Our vision and mission

  • Eukaryotic genomes are composed of a large amount of different classes of repetitive DNA sequences, either dispersed or arranged in tandem. Repeats are mostly approximate, containing nucleotide substitutions, insertions and/or deletions. Tandem repeat sequences in DNA are usually called satellites. The satellite repeats appear in two different forms: as tandem repeats of individual head-to-tail monomers, and as tandem repeats of nmer higher order repeats (HOR) copies. Satellites show astonishing variation in both sequence and copy number among species, even among close relatives, suggesting that they evolved rapidly. It is important to understand how and why satellite DNA varies among individuals and species because there are established links between satellites and phenotypes in a wide range of organisms, including humans. For example,satellite copy number variants (CNVs) and single nucleotide variations (SNVs) are associated with cancer outcomes, chromosome mis-segregation and aneuploidy, aging, genetic incompatibilities between species, differences in gene expression and evolutionary development. Therefore, their identification and analysis are currently of substantial interest.
  • The pronounced example of sattelite DNA is the alpha satellite family which comprises up to 10% of the human genome and is predominantly located in centromeric and pericentromeric regions. The basic repeat unit of the alpha satellite DNA is a 171 bp monomer. Several studies provide direct evidence of a functional role for alpha satellite DNA. alpha satellite DNAs are implicated in centromeric functions, such as segregation in mitosis and meiosis, essential during cell division, pairing of homologous chromosomes, sister chromatid attachment and formation of kinetochore structures. However, the interplay between alpha satellite sequences and the network involved in kinetochore ensemble is poorly understood. Aim 1 of the proposed project is to reveal the mechanism of alpha satellite generation and organization in centromere by analyzing the different centromeric alpha satellite arrays, structures and its variants within primates and some other selected eukaryotes. Elucidating the mechanism of alpha satellite generation and its structure will help to understand their role in centromeric organization and function, in particular their role in formation of functional kinetochore.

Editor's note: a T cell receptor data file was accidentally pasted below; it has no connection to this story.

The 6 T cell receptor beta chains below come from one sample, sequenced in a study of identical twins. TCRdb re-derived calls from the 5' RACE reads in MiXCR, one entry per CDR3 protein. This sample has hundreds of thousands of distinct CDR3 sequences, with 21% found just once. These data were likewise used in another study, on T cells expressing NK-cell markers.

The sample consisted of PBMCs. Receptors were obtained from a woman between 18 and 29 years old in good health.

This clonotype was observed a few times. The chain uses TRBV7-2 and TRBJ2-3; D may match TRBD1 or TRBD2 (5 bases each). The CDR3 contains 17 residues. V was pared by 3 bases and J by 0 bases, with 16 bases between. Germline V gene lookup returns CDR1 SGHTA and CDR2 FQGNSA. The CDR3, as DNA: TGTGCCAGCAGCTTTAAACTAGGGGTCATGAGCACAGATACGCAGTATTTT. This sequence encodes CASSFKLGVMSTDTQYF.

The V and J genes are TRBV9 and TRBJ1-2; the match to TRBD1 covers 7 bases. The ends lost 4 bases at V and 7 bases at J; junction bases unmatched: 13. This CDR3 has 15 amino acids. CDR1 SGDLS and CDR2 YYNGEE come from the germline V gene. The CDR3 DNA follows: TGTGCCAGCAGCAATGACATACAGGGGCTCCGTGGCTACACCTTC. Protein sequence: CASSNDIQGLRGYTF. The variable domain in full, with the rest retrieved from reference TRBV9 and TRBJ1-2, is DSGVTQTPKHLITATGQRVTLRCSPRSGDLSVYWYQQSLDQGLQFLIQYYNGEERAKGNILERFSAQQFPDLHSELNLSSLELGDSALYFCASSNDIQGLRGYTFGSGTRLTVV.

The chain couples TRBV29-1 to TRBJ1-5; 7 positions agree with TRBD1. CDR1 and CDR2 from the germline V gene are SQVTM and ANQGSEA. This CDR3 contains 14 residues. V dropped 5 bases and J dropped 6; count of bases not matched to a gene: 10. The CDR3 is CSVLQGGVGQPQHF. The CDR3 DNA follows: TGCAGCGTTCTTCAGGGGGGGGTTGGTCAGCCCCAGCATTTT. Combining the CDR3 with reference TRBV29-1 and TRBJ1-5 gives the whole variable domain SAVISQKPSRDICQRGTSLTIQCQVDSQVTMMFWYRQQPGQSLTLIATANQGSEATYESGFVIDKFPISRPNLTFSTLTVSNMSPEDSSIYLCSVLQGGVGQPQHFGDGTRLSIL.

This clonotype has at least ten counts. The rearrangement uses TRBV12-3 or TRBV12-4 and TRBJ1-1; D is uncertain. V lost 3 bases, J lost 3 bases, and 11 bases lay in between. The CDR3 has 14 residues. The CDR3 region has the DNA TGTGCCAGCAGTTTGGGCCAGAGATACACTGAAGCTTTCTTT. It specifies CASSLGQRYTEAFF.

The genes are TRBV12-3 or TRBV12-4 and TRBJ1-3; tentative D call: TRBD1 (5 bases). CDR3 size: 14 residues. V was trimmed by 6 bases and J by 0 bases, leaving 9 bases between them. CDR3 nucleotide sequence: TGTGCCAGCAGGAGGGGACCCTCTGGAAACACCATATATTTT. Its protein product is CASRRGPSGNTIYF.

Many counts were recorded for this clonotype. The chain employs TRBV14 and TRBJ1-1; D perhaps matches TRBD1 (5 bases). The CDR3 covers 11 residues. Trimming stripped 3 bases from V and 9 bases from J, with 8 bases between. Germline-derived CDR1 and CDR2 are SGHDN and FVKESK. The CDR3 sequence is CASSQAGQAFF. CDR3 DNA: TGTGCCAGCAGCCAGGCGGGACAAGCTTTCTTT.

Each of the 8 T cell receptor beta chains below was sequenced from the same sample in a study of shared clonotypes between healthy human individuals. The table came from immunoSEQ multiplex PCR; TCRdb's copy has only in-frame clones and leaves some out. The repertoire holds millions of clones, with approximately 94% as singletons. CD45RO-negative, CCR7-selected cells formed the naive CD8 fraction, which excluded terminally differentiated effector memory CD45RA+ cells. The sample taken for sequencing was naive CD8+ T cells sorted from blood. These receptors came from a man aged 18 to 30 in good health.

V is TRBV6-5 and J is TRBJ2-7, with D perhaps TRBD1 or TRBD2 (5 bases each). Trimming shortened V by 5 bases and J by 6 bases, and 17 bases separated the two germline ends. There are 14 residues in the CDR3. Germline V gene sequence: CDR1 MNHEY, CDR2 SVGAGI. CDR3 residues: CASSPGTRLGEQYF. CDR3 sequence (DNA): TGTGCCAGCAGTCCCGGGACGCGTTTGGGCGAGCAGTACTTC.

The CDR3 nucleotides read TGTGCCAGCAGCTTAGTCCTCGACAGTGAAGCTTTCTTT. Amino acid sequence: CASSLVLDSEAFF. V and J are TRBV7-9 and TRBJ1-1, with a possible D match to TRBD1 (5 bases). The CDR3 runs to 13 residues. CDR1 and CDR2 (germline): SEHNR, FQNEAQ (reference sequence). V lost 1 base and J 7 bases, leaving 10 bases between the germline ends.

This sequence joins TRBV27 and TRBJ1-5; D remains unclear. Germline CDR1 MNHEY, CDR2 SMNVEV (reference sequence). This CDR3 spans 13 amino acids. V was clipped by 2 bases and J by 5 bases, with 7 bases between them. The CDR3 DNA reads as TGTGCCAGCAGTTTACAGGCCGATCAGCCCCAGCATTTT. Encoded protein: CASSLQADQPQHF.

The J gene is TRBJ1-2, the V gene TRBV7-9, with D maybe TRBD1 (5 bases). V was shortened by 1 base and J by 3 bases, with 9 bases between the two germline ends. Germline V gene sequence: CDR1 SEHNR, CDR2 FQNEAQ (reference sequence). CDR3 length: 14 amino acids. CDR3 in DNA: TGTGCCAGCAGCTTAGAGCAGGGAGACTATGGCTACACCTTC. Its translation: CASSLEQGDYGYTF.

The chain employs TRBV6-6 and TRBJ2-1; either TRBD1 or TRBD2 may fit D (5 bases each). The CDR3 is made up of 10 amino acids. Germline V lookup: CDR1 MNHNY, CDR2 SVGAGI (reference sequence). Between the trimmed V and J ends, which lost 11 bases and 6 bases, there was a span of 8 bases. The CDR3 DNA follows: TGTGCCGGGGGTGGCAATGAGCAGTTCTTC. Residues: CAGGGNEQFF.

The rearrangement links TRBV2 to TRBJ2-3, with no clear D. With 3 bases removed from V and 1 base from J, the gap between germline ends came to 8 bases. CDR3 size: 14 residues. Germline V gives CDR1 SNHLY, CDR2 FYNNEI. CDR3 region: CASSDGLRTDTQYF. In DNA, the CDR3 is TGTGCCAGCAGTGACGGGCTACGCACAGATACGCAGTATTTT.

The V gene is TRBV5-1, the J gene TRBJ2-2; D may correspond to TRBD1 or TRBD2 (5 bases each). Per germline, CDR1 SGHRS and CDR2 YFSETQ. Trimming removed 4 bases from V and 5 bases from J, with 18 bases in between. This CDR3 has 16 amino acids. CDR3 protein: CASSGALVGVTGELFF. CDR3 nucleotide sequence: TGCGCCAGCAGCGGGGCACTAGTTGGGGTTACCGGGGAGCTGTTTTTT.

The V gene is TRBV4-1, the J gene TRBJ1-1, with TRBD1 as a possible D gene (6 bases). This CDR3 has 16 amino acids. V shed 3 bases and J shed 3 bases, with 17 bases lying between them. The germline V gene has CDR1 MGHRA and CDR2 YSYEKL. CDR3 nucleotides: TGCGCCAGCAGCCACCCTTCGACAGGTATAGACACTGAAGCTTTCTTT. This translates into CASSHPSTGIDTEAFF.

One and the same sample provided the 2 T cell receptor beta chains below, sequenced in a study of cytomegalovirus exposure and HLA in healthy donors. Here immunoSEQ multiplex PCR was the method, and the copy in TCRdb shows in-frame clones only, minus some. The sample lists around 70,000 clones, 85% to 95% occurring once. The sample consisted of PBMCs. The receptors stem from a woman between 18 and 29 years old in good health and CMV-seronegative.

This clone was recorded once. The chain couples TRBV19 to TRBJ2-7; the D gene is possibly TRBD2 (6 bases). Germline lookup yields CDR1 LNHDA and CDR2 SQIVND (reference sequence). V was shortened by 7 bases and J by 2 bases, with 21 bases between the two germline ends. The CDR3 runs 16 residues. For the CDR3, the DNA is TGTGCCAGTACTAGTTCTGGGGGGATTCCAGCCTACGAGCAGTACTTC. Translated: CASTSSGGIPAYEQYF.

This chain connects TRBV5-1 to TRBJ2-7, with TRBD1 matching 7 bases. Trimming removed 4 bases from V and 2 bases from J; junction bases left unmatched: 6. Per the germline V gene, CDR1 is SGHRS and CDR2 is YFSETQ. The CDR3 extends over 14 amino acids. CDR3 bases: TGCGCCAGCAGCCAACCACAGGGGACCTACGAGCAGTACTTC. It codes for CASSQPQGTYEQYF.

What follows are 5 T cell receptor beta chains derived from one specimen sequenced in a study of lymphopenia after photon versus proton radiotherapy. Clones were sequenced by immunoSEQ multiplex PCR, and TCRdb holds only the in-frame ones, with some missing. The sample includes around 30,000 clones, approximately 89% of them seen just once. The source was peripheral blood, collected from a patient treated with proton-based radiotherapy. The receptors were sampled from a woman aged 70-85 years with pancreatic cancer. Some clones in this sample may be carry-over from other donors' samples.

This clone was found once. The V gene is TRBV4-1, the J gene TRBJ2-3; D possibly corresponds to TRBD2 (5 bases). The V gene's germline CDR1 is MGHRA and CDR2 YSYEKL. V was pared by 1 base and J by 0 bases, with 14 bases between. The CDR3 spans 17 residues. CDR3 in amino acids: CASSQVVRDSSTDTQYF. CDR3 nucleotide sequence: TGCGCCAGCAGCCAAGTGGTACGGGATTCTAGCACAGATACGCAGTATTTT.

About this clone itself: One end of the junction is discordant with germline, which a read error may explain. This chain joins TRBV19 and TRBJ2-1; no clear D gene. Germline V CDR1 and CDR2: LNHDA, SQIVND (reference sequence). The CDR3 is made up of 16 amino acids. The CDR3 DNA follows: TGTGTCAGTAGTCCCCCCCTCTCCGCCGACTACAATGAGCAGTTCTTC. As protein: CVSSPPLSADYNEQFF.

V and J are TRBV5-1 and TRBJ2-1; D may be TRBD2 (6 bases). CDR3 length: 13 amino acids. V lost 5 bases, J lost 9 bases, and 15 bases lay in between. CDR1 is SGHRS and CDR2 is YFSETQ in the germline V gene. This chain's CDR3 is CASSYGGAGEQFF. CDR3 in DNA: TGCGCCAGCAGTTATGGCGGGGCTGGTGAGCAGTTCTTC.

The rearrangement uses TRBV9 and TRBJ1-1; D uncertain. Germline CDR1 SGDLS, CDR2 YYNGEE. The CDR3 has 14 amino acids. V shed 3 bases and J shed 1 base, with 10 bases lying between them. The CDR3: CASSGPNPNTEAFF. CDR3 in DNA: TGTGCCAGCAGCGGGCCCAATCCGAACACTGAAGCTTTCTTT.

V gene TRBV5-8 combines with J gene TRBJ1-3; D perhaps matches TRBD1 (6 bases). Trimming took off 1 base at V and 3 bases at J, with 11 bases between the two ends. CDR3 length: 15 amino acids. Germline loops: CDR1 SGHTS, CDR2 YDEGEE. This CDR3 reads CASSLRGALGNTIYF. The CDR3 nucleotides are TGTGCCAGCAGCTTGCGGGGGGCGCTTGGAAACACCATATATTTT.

• Autism Spectrum Disorder (ASD) is a complex neurodevelopmental condition characterized by impaired social reciprocity and communicative skills, as well as increased repetitive behaviors and stereotyped interests. ASDs afflict ~1% of the human population and has been frequently linked to an accelerated postnatal brain growth. Recently, a new protein domene DUF 1220, connected to ASD and with an unusually broad spectrum of allelic CNVs within the human population, has been identified. Found within the neuroblastoma breakpoint family (NBPF) genes, DUF1220 sequences have undergone a rapid, recent and extreme increase in copy number specifically in the human lineage. Consequently, there is a growing need to develop improved strategies for accurate CNVs determination of highly duplicated sequences within DUF1220 protein domain. Aim 2 of the proposed project is to anlyse freely avaible whole genomes sequences of individuals from the Autism Genetic Research Exchange (AGRE) repository in order to identify CNVs and SNVs in satellite repeats of NBPF genes. Analysis and classification of variants in NBPF genes and their linkage to ASD phenotypes will help to understand genetic mechanism of ASDs development.

Research objectives of the project:

  • By identifying the higher order structures of alpha satellites within human and other higher primates genomes, and their classification according to CNVs and SNVs, we will try to reveal the mechanism of alpha satellite higher order generation and organization. Elucidating the mechanism of alpha satellite HORs generation and structure will help to establish correlation between centromeric organization on one side and centromere function, functional kinetochore formation and centromere evolution on other side. These results will help to understand the role of alpha satellites and HORs in centromeric organization and function, in particular their role in formation of functional kinetochore.
  • By identifying the monomers and HORs structures of NBPF satellites within few thousand individual human genomes from AGRE repository and classifying the identified HORs according to CNVs and SNVs we will explore the impact of variants in higher order repeats of NBPF genes on the development of ASDs. Classified structures will be compared with phenotypic data from AGRE repository and linkage disequilibrium score regression will be performed in order to calculate heritability estimates for categorized genomes. These results will help to understand genetic mechanisms that have an impact on the development of ASDs.


  • This project is founded by the Croatian science foundation.